6. Wow, I just watched a program on Cuba and it was very much as I expected. They have finally opened their doors to tourism from the US as well as other countries. Instead of being content with the government programs that kept everyone poor but moderately provided for, they see there can be more. Did we just spoil on of the last countries that had some innocence of the 50’s and 60’s left? Sad, life was easier then. Family means nothing now. I wonder how long it will take for the Cubans to decide Grandparents are useless?

  7. wow it has been great reading this post and comments. I live in Australia and am looking at going to Cuba next Christmas and doing a tour around the whole island. not cheap but Cuba sounds fascinating to me. I would travel independently but would like compaby, hence the tour. Do you think a tour is an ok option? What I am looking at is a 3 week Tucan (company) tour? Thanks, would appreciate your feedback? Jacqueline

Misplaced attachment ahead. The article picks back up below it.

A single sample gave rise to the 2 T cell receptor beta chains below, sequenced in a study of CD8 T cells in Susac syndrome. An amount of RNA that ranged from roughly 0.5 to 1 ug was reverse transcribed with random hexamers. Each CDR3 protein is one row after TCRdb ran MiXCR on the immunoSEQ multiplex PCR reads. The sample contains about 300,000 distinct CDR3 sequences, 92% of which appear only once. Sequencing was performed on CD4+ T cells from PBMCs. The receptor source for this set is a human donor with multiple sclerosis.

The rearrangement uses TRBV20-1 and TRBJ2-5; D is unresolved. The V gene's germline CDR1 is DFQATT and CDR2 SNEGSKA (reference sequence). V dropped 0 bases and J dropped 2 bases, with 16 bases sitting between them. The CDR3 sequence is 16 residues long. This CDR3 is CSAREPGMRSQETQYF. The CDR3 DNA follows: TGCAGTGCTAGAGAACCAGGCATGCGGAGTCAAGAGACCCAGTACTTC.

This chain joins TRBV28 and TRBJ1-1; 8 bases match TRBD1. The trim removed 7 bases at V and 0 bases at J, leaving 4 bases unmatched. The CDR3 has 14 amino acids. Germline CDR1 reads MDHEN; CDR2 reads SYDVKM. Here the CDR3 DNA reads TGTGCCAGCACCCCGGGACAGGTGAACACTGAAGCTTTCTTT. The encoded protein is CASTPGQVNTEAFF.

1. Hey Jacqueline, I’m afraid I haven’t done a tour so don’t really know. In my experience of travelling independently with my ex boyfriend I’d say that if you’re travelling solo a tour could be a good idea. There aren’t any hostels so I don’t know where you’d meet people. You’d also have to pay for a double room in most places so actually, yeah, a tour might be a good idea!

  8. Great article! I just got back from a 2 week trip in Cuba and I agree with you that life is hard. It was also hard for my boyfriend and I who were very short on cash due to being at the end of a 6 month trip around Central America. Out of necessity, we used the local moneda national currency wherever we could and found that living on very little money gave us a real insight into real Cuban life. We ate at the pizza stands and actually found the pizza to be delicious!! It was only 10 pesos which equals 40 cents. We went to the local bakery and bought biscuits and rolls for very little as well. Sometimes when I was lining up at the pizza stand, locals and children ordering as well would look at me as if they were surprised that I was there. I felt out of place. They must have thought I was a rich tourist, but really I was only just scraping by just like them.